Jesus-H-Christ this was a big ass dude. Depending on who’s telling it, Armond Bletcher was somewhere between 6′ 3″ – 6′ 8″, and tipped the scales around 300 – 350 lbs. A friend of the Fresno Hells Angel, and a feature favorite with the staff at Easyriders magazine, Armond was literally a giant among men and a controversial figure to this day. There are many colorful tales– It’s reported that as a doorman he got away with shooting a man to death, that he was a known hitman, also Frank Sinatra’s bodyguard, and that he took horse steroids to achieve and maintain his enoromous size.
So, you may have already seen this incredible short film on motorcycle builder Tom Fugle originally shot for Born Free, but there’s a newly added epilogue that’s not to be missed. Tom’s story, succinctly captured by Scott Pommier, has resonated with so many out there that it has become a powerful tribute to a man truly considered to be a living legend.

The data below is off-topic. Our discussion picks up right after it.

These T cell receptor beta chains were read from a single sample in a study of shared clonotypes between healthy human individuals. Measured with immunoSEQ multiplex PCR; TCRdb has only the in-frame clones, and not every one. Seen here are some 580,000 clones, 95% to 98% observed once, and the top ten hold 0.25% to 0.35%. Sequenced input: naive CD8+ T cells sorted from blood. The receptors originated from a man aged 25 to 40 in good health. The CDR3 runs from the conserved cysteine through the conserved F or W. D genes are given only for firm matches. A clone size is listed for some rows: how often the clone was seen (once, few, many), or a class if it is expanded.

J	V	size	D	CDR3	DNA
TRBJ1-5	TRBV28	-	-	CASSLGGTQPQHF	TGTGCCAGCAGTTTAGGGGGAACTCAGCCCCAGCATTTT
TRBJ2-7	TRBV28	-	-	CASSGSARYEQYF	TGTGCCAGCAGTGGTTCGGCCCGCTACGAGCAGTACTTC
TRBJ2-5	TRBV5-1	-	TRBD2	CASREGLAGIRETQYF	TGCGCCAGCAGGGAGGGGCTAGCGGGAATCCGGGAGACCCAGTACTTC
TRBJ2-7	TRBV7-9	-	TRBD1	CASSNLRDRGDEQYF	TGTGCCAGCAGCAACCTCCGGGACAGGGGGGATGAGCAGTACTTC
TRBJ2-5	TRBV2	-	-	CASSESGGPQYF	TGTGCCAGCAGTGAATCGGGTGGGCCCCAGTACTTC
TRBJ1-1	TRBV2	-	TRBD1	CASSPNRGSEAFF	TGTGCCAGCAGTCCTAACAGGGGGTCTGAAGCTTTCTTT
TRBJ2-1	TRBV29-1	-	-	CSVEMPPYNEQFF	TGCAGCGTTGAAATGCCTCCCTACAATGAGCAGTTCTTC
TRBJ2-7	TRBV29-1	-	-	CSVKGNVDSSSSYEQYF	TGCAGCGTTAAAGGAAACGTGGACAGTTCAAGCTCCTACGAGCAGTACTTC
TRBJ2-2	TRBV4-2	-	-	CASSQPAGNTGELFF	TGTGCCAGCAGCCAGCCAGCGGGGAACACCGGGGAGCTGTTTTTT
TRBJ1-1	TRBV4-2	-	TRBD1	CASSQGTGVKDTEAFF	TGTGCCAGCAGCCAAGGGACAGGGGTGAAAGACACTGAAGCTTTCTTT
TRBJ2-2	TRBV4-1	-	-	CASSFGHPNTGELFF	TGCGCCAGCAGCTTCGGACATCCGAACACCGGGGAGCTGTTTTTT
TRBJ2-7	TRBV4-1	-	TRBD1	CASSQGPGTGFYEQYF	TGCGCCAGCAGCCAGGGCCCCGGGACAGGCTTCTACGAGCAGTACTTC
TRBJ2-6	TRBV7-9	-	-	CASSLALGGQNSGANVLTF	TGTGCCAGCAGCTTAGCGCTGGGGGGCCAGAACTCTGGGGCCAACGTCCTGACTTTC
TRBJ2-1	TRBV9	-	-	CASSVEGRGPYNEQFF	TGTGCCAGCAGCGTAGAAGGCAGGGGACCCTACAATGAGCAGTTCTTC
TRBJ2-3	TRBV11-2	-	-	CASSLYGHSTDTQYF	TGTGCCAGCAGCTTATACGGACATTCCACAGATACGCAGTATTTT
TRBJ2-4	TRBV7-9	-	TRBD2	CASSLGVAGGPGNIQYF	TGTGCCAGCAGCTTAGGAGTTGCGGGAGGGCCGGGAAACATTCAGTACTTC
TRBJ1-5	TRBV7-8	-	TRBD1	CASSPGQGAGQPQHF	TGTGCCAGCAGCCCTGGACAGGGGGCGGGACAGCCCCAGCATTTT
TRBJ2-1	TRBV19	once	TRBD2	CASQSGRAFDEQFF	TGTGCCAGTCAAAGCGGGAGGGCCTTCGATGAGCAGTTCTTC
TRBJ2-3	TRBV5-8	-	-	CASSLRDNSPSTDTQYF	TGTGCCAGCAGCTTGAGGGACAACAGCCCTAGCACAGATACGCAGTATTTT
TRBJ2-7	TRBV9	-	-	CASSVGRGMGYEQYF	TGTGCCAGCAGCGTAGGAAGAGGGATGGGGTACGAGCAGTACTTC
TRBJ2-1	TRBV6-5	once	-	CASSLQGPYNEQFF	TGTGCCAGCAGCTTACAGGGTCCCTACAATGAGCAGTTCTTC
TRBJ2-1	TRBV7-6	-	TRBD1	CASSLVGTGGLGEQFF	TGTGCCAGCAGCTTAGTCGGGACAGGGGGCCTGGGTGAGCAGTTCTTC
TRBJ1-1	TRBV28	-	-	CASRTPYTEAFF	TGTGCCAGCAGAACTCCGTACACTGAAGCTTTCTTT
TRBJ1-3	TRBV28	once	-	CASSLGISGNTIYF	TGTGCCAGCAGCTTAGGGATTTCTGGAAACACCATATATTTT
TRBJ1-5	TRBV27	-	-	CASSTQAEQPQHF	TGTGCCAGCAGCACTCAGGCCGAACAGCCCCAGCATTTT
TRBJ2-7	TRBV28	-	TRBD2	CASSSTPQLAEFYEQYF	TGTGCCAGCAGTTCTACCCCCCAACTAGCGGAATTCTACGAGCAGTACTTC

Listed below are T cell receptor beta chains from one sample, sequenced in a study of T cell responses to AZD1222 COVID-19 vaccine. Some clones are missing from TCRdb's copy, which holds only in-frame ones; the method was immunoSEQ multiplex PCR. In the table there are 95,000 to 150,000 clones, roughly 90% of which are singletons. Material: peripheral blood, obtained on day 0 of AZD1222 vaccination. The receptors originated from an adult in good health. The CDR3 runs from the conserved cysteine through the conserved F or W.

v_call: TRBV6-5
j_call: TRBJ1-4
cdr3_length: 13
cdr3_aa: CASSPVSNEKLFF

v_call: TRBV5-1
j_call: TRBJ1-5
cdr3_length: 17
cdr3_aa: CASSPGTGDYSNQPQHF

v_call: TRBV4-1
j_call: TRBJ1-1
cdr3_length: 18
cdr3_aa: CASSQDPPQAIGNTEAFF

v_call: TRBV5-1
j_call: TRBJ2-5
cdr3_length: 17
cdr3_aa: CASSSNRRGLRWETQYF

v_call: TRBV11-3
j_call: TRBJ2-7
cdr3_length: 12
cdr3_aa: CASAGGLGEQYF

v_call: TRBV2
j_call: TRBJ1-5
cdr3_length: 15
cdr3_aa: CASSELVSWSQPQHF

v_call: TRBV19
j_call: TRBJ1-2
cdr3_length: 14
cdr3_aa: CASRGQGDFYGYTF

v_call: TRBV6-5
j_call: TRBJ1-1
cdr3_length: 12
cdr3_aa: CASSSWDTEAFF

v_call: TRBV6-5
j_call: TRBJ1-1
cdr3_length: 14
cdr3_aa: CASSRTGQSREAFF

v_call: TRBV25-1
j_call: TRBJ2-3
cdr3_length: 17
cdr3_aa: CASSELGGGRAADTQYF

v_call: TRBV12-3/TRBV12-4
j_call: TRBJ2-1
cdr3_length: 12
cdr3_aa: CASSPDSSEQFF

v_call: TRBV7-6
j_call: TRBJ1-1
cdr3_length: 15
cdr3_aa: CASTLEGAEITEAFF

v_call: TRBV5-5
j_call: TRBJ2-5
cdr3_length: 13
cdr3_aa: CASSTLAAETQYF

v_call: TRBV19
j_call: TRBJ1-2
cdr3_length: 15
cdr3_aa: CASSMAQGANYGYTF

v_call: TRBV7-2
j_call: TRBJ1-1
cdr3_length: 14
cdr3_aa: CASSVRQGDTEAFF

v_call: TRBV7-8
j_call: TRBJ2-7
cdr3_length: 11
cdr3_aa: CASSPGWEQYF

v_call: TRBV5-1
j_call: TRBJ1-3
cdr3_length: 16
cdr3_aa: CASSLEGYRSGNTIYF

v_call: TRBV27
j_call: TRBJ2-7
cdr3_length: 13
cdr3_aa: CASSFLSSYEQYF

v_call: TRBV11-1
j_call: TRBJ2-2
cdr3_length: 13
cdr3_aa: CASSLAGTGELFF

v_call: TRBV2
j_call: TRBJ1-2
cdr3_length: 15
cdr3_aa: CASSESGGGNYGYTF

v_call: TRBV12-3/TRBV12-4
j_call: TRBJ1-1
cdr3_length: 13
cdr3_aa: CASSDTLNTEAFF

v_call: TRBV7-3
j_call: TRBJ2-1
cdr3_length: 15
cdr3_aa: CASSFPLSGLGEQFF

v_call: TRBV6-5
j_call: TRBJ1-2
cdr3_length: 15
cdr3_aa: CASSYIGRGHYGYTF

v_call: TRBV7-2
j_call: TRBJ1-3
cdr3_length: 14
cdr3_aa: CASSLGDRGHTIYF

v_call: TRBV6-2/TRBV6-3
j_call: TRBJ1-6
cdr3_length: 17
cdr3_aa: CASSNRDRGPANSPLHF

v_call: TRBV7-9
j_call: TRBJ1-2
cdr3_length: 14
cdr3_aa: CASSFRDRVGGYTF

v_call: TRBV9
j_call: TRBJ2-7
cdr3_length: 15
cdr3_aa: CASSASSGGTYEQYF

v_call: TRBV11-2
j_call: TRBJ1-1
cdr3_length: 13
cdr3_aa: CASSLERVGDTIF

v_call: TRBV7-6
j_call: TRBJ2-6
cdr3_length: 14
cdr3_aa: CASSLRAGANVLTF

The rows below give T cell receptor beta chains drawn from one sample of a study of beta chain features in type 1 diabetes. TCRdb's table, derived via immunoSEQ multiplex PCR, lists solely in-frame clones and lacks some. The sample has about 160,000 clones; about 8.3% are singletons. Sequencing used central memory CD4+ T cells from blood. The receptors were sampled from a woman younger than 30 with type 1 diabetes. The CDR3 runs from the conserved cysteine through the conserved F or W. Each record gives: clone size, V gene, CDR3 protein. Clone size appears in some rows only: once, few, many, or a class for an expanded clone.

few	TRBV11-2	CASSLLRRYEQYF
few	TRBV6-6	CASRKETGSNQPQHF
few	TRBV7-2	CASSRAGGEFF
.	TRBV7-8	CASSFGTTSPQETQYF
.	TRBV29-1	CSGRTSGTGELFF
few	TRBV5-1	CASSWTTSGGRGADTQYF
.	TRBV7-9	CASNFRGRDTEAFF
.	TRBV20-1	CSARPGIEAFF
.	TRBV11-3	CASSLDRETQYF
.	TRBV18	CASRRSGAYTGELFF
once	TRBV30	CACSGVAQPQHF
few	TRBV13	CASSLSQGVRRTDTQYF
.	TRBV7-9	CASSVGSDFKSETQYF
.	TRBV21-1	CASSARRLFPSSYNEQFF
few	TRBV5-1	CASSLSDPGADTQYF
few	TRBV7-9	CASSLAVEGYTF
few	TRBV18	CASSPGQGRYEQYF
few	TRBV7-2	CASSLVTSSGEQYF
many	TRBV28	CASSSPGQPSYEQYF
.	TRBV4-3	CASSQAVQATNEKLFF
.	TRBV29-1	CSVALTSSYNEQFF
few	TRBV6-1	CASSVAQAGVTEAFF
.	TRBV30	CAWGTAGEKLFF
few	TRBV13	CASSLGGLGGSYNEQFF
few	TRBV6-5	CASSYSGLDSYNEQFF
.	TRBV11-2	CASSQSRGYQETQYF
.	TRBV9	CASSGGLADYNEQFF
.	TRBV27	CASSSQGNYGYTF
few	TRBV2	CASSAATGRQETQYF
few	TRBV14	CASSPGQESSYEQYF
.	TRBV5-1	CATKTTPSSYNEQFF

Actor & comedian Robin Williams outside the Comedy Store, 1978 – photograph by Wynn Miller for Time & Life Pictures
The news of Robin Williams’ passing yesterday hit me unexpectedly hard. A lot of cultural icons have come and gone during my lifetime, but none in recent memory have felt as close and raw as this. All at once I was overcome with shock, disbelief, confusion, loss, and grief. I’ve always loved Robin Williams, but I now know that I didn’t truly appreciate all that he meant to me until suddenly he was gone.